South Africa is taking a significant step towards a more sustainable and environmentally-friendly future with the collaboration of major companies – Sasol, BMW, and Anglo American – in harnessing the power of green hydrogen for transportation.
Green hydrogen, produced through a process where water is split into oxygen and hydrogen using renewable energy sources like wind and solar, is being recognized as a promising low-carbon energy carrier compared to fossil fuels. It is of particular interest to industries that face challenges in reducing emissions, such as steel, cement manufacturing, and various modes of transport, including aviation.
The anticipated memorandum of cooperation between these three corporate giants will be signed at South Africa’s second Green Hydrogen Summit, showcasing a commitment to environmentally responsible energy sources. Sasol, one of the key players, will serve as the supplier of green hydrogen to Anglo American and BMW, focusing on transforming commercial and passenger fleets towards sustainability.
As companies worldwide seek innovative methods to reduce emissions, driven in part by the European Union’s plans to implement a Carbon Border Adjustment Mechanism, which imposes taxes on imports based on their carbon content, green hydrogen holds significant promise.
Moreover, the Green Hydrogen Summit will witness the Northern Cape, Western Cape, and Eastern Cape provinces joining forces to develop an inter-regional green hydrogen strategy. This strategy will encompass shared logistics, infrastructure, and manufacturing facilities, reflecting a holistic approach towards a greener future. South Africa’s Electricity Minister, Kgosientsho Ramokgoa, underlines the importance of this collaboration, emphasizing that green hydrogen’s potential transcends administrative and political borders.
The memorandum of understanding builds upon a previous agreement between the Western Cape and Northern Cape, and there are aspirations for collaboration with Namibia to create a regional green hydrogen corridor spanning both countries.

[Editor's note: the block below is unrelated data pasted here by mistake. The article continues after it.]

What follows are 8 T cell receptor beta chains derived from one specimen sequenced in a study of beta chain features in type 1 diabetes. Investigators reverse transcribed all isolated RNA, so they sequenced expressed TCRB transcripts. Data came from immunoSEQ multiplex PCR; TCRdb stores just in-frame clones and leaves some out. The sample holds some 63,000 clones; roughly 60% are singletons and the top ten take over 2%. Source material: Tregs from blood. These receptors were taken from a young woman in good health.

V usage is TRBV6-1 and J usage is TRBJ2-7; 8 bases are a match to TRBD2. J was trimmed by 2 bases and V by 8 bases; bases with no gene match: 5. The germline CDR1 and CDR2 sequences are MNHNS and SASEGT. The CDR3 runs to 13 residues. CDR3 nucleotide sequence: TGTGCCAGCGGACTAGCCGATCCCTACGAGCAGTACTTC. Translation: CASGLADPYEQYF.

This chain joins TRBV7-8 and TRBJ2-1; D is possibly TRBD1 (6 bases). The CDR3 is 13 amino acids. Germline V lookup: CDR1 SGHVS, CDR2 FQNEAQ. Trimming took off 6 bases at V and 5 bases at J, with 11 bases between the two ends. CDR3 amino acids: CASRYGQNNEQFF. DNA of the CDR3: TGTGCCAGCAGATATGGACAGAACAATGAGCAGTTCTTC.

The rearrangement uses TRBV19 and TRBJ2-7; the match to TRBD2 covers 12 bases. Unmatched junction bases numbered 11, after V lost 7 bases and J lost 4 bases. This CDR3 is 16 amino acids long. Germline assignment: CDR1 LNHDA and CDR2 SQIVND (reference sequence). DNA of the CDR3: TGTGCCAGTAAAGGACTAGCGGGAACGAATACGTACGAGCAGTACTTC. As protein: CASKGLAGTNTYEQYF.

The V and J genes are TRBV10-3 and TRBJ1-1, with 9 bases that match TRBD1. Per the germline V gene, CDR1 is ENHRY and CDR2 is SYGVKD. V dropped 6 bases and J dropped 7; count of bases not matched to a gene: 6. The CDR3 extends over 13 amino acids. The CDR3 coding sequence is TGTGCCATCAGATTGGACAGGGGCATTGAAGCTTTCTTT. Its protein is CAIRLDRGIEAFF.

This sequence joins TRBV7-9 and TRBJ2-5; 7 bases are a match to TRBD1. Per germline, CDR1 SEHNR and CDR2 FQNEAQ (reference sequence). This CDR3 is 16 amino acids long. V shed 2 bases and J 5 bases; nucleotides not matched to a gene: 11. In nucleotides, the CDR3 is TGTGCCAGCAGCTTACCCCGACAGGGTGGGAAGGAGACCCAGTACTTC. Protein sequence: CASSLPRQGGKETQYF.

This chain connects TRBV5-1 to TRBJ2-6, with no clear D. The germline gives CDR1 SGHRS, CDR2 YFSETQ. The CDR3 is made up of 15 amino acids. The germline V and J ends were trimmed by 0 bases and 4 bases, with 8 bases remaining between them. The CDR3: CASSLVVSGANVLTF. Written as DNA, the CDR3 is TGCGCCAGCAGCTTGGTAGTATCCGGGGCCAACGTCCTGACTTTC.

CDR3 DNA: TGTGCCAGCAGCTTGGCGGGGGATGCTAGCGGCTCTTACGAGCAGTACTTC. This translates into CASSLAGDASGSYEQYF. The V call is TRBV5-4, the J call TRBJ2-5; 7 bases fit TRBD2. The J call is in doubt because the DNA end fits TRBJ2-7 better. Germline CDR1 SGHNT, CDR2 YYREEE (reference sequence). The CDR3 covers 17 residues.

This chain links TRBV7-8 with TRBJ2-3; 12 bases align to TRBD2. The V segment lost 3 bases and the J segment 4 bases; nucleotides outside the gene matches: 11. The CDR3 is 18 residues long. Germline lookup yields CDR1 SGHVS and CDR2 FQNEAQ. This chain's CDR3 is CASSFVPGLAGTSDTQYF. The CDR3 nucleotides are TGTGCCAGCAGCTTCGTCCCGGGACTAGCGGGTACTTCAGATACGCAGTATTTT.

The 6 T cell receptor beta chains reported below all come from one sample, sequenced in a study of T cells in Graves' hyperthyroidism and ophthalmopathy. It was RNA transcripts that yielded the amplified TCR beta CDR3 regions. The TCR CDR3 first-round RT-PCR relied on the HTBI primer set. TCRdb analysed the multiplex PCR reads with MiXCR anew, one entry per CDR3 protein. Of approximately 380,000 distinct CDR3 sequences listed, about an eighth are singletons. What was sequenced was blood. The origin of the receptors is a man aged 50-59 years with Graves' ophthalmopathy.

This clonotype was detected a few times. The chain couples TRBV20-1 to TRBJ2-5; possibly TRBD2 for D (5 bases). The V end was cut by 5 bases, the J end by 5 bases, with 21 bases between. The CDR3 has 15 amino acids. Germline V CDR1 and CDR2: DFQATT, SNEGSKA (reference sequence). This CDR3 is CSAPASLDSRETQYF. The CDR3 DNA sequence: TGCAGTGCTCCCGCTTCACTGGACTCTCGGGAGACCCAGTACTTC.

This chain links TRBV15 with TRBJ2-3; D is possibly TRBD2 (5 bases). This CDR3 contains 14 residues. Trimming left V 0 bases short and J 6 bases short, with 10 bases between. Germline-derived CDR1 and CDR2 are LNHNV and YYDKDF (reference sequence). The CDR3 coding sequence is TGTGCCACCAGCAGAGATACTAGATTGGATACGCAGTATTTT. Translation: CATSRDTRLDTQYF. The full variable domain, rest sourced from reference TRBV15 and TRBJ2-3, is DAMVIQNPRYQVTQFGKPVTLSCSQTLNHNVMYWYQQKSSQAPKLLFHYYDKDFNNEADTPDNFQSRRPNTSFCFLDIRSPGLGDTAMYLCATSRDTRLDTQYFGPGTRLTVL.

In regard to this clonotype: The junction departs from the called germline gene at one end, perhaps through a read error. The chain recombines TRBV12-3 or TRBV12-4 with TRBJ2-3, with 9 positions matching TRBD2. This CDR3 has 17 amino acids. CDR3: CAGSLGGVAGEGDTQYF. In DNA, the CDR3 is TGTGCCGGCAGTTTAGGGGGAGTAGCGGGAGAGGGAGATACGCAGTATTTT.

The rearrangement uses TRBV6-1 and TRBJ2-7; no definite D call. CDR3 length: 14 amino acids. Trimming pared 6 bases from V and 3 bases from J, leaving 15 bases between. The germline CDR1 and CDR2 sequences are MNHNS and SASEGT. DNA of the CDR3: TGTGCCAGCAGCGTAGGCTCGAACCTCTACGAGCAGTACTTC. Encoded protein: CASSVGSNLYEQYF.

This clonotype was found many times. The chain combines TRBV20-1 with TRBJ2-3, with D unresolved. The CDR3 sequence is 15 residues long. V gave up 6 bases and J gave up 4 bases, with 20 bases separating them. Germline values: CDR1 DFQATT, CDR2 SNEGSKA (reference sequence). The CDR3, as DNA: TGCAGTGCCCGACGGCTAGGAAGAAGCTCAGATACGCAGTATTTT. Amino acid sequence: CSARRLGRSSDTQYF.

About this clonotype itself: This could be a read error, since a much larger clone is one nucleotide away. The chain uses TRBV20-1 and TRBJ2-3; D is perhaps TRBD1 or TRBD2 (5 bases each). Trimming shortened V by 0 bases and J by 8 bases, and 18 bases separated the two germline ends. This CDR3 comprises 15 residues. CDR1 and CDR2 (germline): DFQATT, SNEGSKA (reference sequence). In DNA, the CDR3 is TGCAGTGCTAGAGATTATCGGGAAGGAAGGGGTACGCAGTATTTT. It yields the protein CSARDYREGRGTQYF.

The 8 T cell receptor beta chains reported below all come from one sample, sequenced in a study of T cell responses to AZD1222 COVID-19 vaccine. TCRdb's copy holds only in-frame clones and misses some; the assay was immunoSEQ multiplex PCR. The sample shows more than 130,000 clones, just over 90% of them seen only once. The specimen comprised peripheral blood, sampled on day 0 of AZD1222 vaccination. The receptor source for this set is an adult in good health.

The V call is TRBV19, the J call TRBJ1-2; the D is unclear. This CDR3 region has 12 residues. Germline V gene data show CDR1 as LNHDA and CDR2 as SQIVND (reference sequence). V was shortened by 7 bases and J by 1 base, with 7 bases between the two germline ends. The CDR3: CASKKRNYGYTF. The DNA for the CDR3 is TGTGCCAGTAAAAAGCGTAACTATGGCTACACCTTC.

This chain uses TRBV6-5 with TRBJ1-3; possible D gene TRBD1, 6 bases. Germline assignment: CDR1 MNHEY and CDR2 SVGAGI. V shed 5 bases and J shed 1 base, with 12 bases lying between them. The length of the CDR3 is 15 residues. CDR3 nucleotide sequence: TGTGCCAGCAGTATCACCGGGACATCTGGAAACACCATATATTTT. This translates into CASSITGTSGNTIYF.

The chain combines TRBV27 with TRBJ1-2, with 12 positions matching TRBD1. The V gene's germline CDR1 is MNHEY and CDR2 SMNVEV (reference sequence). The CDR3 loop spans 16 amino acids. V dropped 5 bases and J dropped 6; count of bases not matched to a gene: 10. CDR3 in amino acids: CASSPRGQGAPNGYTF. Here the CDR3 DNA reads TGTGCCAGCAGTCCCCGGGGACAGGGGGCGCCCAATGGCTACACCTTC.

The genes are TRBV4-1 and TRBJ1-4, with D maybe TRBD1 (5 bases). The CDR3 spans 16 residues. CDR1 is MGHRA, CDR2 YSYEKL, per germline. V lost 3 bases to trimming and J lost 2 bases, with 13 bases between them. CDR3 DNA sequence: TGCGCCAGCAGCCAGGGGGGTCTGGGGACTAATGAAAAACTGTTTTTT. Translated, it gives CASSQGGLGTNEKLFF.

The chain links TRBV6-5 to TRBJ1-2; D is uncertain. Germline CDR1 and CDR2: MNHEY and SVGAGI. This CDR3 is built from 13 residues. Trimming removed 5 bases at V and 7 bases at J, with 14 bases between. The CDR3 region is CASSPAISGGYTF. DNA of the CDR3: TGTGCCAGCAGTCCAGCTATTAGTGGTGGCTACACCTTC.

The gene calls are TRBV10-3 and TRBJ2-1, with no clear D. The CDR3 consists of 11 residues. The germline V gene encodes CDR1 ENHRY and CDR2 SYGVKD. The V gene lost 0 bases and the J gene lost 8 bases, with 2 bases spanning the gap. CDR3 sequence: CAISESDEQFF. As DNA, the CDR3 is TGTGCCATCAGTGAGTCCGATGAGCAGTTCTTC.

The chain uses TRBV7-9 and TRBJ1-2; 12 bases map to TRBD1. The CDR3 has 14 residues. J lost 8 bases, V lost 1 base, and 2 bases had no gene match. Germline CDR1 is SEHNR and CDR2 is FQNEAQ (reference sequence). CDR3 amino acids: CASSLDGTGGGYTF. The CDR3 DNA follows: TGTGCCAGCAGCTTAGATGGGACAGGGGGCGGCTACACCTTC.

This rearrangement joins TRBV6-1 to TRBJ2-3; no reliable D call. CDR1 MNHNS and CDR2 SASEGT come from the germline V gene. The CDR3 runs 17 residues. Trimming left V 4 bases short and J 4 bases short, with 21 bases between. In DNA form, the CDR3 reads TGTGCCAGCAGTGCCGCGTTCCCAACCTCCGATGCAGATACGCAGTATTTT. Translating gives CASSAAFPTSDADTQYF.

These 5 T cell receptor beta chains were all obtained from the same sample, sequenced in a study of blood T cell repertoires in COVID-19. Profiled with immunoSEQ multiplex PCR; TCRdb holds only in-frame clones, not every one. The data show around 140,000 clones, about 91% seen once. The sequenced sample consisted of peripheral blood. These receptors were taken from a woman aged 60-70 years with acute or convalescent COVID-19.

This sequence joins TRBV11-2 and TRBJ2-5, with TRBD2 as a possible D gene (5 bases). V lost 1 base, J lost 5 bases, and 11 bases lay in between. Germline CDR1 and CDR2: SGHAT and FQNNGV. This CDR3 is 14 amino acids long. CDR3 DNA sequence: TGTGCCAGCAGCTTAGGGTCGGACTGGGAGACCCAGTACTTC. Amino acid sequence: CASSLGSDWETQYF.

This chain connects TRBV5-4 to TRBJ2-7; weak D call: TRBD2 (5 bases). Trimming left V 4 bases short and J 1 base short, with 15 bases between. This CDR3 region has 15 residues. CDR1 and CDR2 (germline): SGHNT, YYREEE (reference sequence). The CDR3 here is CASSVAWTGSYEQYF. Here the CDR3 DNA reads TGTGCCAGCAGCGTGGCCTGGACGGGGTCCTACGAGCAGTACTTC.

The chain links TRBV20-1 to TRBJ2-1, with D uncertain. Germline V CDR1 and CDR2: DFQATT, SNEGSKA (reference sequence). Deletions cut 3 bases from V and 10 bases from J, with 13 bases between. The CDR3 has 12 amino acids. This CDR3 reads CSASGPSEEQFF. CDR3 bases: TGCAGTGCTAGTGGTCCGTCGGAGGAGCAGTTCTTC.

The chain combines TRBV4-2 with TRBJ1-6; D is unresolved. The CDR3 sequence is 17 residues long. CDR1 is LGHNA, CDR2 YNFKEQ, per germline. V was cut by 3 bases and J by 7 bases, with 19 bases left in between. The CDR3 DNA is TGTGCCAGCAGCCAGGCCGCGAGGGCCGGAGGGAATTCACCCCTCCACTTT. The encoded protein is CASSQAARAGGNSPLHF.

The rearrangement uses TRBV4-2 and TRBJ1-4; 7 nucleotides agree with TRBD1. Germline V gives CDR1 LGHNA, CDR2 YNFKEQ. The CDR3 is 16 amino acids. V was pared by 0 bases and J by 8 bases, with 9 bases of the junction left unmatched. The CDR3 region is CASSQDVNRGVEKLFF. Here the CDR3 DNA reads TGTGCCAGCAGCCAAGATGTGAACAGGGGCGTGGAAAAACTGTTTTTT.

Ramokgoa also provided insights into the status of the Green Hydrogen Commercialisation Strategy, highlighting that it is in its final approval stages, soon to be presented to Cabinet. The strategy aims to create markets for green hydrogen, with a focus on sectors like heavy industries and transportation.
South Africa’s coastal regions, with their abundant renewable energy resources like wind, solar, and desalinated seawater, offer an ideal environment for the cost-effective production of green hydrogen. Existing infrastructure, such as ports and renewable energy installations, can be leveraged to accelerate the transition.
However, Ramokgoa acknowledged the current cost challenges associated with green hydrogen, indicating that it might not feature in the updated Integrated Resources Plan. This is primarily due to the technology’s current maturity level and associated costs. Nonetheless, he remains optimistic about the future inclusion of green hydrogen in South Africa’s energy mix, provided that issues related to cost are resolved.
As green hydrogen projects advance from pre-feasibility stages towards financial close, the country is poised to play a pivotal role in pioneering the adoption of this environmentally-friendly energy source. The collaboration between Sasol, BMW, and Anglo American demonstrates the commitment of the private sector to a greener, more sustainable South Africa.